Residence Sarasota, Florida, USA
Date of birth January 15, 1975
Place of birth Montreal, Canada
Height 1.78 m ( 5 ft 10 in)
Weight 68 kg ( 150 lb)
Mary Pierce (born on January 15, 1975, in Montreal, Canada) is a French-American women's professional tennis player on the WTA and one of the leading women in professional sports with multiple Grand Slam tennis championships to her name. She has won four Grand Slam titles, two in singles and two in doubles. Pierce plays for France.
During her long career, she has reached six Grand Slam singles finals, including the 2005 U.S. Open. She has reached three Grand Slam doubles finals, claiming two of them, including the 2005 Wimbledon mixed doubles championship. She has won 18 WTA singles titles and 10 WTA doubles titles, including five WTA Tier I singles events. She also has twice reached the final of the season-ending WTA Tour Championships, most recently in 2005.
1 Early life
2 Early career
3 1995 - 2003
4 2004 - 2005
5.1 Knee Injury and return to tour
6 Personal life
7 Grand Slam singles finals
7.1 Wins (2)
7.2 Runner-ups (4)
8 Grand Slam doubles finals
8.1 Wins (2)
9 Tournament wins
9.1 Singles (18)
9.2 Doubles (10)
10 Major tournament singles performance timeline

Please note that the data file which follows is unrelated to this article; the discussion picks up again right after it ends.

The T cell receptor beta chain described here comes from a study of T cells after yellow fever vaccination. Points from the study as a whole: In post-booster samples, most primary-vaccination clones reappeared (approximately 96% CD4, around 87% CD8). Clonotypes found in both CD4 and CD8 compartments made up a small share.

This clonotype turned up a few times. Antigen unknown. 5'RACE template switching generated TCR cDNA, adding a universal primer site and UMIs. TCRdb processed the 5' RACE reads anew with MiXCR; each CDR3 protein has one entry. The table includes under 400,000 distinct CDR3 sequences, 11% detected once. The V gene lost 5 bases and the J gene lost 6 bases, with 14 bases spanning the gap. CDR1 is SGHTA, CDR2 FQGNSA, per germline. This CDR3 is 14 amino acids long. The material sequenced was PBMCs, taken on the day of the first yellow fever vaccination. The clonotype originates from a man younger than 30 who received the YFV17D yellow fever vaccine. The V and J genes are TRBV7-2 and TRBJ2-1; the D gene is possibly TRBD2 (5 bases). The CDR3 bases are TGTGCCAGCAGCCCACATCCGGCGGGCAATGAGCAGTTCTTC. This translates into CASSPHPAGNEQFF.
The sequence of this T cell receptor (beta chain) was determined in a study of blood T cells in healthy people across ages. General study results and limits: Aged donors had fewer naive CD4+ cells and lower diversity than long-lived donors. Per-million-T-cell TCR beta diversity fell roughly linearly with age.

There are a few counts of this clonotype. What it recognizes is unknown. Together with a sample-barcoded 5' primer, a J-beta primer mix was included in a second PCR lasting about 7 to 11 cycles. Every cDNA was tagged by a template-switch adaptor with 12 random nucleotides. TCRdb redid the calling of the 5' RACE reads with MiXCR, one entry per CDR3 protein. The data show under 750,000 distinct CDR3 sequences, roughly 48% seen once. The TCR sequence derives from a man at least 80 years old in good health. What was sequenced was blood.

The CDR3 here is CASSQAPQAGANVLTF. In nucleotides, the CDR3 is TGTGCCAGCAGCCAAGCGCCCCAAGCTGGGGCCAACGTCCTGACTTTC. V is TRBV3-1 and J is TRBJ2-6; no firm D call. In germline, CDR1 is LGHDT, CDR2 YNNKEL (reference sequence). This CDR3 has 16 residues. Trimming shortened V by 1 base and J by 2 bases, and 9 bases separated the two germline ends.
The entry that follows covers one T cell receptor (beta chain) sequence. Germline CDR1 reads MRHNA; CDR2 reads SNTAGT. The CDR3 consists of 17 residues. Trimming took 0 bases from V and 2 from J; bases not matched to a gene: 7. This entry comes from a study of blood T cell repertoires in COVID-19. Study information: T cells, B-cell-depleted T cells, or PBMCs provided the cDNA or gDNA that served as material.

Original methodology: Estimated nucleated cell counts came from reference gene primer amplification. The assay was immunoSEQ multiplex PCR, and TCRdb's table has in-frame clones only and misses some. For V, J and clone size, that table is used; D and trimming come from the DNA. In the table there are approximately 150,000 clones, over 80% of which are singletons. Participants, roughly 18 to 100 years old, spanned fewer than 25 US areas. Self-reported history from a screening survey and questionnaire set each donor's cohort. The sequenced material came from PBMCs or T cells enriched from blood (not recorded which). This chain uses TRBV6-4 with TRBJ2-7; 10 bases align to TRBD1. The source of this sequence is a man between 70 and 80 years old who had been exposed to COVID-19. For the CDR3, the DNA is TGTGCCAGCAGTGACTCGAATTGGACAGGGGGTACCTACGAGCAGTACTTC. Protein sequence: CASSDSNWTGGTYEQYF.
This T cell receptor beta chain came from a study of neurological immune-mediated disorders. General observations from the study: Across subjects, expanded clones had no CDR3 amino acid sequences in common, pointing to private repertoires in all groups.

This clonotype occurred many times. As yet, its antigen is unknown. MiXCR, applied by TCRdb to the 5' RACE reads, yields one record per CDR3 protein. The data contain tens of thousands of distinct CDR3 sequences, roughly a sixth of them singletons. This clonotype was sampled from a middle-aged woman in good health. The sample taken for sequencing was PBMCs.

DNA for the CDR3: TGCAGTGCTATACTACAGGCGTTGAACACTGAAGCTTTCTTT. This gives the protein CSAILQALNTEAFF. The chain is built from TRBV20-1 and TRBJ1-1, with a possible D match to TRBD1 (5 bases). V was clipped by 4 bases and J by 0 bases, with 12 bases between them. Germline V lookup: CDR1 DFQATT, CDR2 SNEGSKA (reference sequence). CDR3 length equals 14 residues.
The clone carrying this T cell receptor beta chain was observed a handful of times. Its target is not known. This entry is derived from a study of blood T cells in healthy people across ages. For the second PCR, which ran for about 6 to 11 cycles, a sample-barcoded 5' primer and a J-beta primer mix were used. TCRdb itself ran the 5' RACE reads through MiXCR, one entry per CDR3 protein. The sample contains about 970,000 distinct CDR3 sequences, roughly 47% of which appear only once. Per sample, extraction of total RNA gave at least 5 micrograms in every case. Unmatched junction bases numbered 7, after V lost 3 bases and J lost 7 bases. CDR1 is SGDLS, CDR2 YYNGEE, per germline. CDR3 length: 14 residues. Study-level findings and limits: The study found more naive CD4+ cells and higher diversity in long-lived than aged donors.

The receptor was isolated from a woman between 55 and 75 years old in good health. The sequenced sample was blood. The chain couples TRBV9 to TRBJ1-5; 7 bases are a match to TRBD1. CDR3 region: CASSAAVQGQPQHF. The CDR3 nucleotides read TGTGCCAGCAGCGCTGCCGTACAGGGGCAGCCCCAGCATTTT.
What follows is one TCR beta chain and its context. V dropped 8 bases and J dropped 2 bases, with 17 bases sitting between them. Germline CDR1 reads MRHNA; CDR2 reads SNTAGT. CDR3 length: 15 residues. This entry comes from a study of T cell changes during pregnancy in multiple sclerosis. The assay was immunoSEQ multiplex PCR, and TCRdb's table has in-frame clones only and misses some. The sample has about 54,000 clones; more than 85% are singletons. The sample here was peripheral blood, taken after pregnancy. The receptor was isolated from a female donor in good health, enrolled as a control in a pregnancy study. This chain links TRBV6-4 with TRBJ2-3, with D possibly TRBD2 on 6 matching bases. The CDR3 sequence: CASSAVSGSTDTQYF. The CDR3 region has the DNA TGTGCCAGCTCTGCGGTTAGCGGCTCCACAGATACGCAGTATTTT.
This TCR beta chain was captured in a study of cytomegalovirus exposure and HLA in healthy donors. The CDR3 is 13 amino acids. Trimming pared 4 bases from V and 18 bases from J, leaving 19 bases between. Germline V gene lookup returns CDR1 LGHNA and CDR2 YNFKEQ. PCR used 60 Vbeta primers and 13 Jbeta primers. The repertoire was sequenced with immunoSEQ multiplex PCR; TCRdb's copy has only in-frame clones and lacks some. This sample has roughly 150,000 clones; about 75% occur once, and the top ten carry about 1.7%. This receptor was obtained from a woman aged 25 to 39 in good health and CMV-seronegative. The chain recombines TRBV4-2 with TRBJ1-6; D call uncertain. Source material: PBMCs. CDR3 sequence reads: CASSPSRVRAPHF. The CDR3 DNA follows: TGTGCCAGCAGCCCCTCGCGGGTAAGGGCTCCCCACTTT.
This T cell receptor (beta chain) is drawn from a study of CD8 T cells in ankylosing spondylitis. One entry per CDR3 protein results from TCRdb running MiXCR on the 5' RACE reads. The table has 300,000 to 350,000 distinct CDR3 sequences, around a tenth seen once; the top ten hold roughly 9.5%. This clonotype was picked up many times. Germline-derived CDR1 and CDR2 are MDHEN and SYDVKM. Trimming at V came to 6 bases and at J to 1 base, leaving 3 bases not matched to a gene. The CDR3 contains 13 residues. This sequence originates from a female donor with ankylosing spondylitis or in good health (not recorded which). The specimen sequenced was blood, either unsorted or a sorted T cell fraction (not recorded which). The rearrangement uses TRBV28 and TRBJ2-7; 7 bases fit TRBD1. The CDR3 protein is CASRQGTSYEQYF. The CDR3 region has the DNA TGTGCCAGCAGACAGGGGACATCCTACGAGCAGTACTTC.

11 WTA Tour career earnings
12 External links
Pierce was born in Montreal while her French mother and American father were on a trip to the city. She was raised in the United States and lives in Sarasota, Florida. Thus, she has had or has been eligible for United States, Canadian, and French citizenship, and she has represented France in international tennis competitions many times. She speaks English and French fluently.
Pierce was introduced to tennis at the age of 10 by her father Jim Pierce. Just two years later, she won the US national 12-and-under junior title. In 1989, she became the youngest American player to make her debut on the professional tour, aged 14 years and 2 months. (This record was broken the following year by Jennifer Capriati.) She quickly gained a reputation for being one of the all-time hardest hitters on the women's circuit.
During her first few years on the tour, Pierce was better known for the behavior of her father, more so than her performances on court. Jim Pierce, who also coached Mary, often shouted abuse at her opponents during matches. On one occasion when he was sitting in the stands, he notoriously screamed, "Mary, kill the bitch!" He was also reportedly often verbally and physically abusive to Mary during practice sessions and after defeats. Jim Pierce was ejected from the French Open in 1993 after he punched a spectator, following which he was banned from all Women's Tennis Association (WTA) Tour events until 1998. The incident also prompted the WTA to pass a new rule (commonly referred to as the "Jim Pierce Rule") which prohibits abusive conduct on the part of players, coaches, and relatives. Mary dropped her father as her coach in 1993 and took out a restraining order against him. A few weeks later, he got into a fight with her bodyguard at a hotel where she was staying. He then sued her claiming that he had been promised 25% of her earnings as a tennis player, and she paid him US$500,000 to drop the suit and to leave her alone. She withdrew from the Wimbledon tournament in 1994 after a British tabloid newspaper threatened to smuggle her father into the grounds.